01/13/11 - The Wall Street Journal - By Jamie Cawley

ICE Trust Was Properly Put on Hold

Regarding your editorial "Derivatives Rules on ICE" (Jan. 7): ICE Trust's proposed risk structure was unsound. ICE's application failed to properly disperse its risk over several, diversified and noncorrelated clearing members. It is exactly this attribute—having several, even hundreds of clearing firms sharing the risk—that has served clearinghouses well since the mid-19th century.

ICE's limited membership of 14 was too few in number and too high in correlation. It was barely two years ago, in 2008, that similar institutions either failed or sought a massive bailout from taxpayers. ICE should heed the Commodity Futures Trading Commission and the market's request to admit a higher number of qualified clearing members whose presence would only diversify and lessen such systemic risk to our financial system.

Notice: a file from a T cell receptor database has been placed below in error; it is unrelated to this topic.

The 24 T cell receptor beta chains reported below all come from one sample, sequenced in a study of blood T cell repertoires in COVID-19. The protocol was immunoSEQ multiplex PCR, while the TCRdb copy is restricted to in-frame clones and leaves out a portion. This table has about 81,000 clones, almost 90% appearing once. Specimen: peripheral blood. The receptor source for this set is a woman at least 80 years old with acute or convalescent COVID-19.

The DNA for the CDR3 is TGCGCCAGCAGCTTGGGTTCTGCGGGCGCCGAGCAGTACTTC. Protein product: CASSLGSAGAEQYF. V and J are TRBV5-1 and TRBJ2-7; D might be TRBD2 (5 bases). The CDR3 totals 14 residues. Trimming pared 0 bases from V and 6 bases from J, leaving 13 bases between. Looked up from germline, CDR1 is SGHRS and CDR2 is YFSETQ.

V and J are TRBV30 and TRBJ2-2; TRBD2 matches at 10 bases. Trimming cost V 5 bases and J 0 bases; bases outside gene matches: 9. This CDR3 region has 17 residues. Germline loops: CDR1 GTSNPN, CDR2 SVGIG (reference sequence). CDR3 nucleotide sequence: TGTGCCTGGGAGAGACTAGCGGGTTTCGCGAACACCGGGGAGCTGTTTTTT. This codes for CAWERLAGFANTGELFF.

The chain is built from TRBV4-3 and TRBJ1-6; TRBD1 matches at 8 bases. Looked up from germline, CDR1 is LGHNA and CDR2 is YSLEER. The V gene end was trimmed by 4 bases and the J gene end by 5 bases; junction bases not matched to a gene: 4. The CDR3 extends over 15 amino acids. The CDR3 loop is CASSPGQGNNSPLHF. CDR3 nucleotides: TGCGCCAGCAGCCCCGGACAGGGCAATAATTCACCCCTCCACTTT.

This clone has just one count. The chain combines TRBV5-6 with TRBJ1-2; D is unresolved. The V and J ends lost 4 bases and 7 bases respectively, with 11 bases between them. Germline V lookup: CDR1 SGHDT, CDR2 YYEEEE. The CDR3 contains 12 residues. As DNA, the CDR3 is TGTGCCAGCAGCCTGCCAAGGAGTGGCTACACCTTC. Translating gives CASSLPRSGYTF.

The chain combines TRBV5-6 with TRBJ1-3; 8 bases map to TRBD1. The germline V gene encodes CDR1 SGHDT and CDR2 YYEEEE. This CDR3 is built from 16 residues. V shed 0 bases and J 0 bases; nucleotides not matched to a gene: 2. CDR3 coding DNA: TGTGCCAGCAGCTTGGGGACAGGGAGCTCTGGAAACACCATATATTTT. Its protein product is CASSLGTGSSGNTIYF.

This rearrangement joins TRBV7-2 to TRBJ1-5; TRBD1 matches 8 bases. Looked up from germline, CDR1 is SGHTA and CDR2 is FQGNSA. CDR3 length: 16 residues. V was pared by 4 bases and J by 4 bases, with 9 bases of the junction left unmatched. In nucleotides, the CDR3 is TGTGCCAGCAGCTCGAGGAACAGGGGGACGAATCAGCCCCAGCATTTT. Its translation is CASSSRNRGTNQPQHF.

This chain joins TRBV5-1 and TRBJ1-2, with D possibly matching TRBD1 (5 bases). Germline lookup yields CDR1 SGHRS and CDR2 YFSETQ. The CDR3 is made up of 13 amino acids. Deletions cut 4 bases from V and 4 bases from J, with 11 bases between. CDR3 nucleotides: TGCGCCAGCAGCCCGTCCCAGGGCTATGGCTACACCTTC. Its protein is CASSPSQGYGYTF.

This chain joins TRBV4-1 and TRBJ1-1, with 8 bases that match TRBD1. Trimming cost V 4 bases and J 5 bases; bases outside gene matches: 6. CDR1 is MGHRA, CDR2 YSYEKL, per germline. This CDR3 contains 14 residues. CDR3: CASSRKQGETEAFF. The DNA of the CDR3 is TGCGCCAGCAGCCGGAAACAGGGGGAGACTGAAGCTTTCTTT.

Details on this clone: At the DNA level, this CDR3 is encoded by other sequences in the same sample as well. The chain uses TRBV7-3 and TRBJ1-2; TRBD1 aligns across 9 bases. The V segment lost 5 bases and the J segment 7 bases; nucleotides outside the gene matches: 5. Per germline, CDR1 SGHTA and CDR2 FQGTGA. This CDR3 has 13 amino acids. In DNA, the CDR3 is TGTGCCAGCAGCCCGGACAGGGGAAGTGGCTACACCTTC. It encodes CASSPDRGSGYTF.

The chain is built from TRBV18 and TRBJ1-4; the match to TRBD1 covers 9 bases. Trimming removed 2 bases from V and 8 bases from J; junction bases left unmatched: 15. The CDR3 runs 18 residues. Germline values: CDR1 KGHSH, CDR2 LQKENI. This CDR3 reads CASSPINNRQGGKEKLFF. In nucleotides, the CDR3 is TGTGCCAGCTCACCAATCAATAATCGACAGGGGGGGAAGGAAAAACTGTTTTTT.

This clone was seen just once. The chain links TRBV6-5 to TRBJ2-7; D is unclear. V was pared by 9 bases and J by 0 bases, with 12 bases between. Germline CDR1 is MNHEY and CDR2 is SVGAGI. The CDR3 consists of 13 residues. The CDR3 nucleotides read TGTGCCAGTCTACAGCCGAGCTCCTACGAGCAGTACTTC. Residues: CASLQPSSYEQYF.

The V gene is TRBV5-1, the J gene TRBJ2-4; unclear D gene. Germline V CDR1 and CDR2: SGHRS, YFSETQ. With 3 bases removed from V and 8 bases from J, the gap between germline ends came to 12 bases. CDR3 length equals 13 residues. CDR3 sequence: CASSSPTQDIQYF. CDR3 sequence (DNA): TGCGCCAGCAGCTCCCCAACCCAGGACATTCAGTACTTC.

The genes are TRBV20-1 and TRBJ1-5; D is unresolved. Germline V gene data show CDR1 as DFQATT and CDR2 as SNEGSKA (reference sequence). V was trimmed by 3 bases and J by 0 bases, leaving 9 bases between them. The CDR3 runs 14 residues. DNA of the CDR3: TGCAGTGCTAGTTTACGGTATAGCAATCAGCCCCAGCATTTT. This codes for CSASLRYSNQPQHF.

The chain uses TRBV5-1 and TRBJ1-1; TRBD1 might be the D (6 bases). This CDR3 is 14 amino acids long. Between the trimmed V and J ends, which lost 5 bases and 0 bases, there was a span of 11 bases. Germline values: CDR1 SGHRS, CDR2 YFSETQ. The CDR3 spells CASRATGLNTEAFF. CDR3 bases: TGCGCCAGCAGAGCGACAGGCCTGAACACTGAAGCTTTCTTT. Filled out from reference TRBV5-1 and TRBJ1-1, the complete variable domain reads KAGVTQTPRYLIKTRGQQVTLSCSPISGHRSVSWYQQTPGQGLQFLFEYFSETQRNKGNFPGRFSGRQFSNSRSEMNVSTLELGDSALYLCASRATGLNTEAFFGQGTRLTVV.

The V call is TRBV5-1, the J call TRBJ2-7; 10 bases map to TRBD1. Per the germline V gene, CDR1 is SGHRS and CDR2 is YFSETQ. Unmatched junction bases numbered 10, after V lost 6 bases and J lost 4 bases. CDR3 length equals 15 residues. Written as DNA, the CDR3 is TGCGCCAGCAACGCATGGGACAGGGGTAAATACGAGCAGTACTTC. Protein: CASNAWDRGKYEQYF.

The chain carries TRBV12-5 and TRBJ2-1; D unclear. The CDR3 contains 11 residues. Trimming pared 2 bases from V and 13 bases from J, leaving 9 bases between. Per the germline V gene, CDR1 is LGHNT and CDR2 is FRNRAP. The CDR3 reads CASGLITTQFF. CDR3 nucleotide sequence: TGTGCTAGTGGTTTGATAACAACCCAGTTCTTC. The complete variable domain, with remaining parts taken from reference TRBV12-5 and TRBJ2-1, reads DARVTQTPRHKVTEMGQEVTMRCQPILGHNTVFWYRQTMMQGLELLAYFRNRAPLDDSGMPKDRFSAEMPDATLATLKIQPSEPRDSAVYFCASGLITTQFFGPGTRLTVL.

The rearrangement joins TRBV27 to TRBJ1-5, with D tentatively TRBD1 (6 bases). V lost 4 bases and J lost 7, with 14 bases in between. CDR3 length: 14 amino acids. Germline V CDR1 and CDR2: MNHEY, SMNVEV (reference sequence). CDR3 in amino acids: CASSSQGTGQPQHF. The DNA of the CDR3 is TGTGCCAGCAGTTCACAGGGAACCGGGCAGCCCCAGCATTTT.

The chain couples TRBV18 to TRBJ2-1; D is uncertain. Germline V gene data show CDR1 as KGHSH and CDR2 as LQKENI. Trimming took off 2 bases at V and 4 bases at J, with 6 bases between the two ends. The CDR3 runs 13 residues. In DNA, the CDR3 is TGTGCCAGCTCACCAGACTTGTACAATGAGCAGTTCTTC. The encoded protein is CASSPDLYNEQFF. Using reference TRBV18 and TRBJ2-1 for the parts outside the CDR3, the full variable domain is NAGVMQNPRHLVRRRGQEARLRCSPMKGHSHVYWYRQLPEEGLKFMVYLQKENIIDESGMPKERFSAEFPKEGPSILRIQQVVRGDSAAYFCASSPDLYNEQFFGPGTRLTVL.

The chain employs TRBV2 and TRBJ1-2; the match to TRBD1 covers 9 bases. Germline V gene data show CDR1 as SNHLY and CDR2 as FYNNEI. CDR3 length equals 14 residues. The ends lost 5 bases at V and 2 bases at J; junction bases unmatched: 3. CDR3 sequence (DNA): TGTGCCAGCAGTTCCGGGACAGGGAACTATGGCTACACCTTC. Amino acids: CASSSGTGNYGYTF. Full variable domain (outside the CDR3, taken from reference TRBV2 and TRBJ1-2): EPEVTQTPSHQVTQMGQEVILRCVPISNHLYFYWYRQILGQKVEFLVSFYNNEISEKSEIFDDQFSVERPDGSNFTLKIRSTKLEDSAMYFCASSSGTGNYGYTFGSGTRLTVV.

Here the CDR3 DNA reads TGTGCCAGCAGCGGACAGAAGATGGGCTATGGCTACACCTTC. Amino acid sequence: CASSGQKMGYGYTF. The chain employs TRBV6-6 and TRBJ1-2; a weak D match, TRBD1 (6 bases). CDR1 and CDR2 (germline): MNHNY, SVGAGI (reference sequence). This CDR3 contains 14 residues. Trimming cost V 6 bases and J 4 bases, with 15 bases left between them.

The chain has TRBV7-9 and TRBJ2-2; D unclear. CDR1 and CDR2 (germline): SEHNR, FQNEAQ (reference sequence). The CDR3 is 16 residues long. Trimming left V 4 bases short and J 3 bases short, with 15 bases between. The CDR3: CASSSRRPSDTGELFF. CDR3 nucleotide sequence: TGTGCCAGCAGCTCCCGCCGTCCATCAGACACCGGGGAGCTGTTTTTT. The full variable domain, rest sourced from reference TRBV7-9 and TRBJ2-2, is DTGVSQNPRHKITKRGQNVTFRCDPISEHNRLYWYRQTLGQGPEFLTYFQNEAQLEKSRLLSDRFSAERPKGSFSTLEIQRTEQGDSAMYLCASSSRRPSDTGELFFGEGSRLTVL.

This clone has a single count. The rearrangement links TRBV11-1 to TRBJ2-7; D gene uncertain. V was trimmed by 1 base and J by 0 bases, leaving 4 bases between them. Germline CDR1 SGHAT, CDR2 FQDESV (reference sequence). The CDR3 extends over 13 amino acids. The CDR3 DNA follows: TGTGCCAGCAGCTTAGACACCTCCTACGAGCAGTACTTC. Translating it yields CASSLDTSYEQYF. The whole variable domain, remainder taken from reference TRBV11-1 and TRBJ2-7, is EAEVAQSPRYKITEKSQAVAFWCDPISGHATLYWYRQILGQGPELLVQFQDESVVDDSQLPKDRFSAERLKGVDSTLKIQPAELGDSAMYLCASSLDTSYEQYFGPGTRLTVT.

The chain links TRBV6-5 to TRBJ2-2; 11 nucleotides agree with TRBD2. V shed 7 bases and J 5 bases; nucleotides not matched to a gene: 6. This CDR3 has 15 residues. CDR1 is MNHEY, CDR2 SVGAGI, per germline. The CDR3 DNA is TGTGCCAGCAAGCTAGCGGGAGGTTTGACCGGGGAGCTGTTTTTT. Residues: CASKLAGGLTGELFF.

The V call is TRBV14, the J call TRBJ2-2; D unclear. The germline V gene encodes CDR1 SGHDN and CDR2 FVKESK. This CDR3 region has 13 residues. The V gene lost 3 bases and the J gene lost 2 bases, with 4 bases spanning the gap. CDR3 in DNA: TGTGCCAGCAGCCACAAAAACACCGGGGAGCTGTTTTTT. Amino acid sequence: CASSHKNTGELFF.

ICE's application also sought to restrict the trading of derivatives, thereby increasing the product's systemic risk and cost to the U.S. taxpayer. Customers were prohibited from trading with other dealers and could not trade with each other. In times of crisis, the market, ICE included, can never have enough transparency or liquidity. ICE should seek to encourage all avenues of liquidity, not restrict them.

James Cawley
Swaps & Derivatives Market Association
New York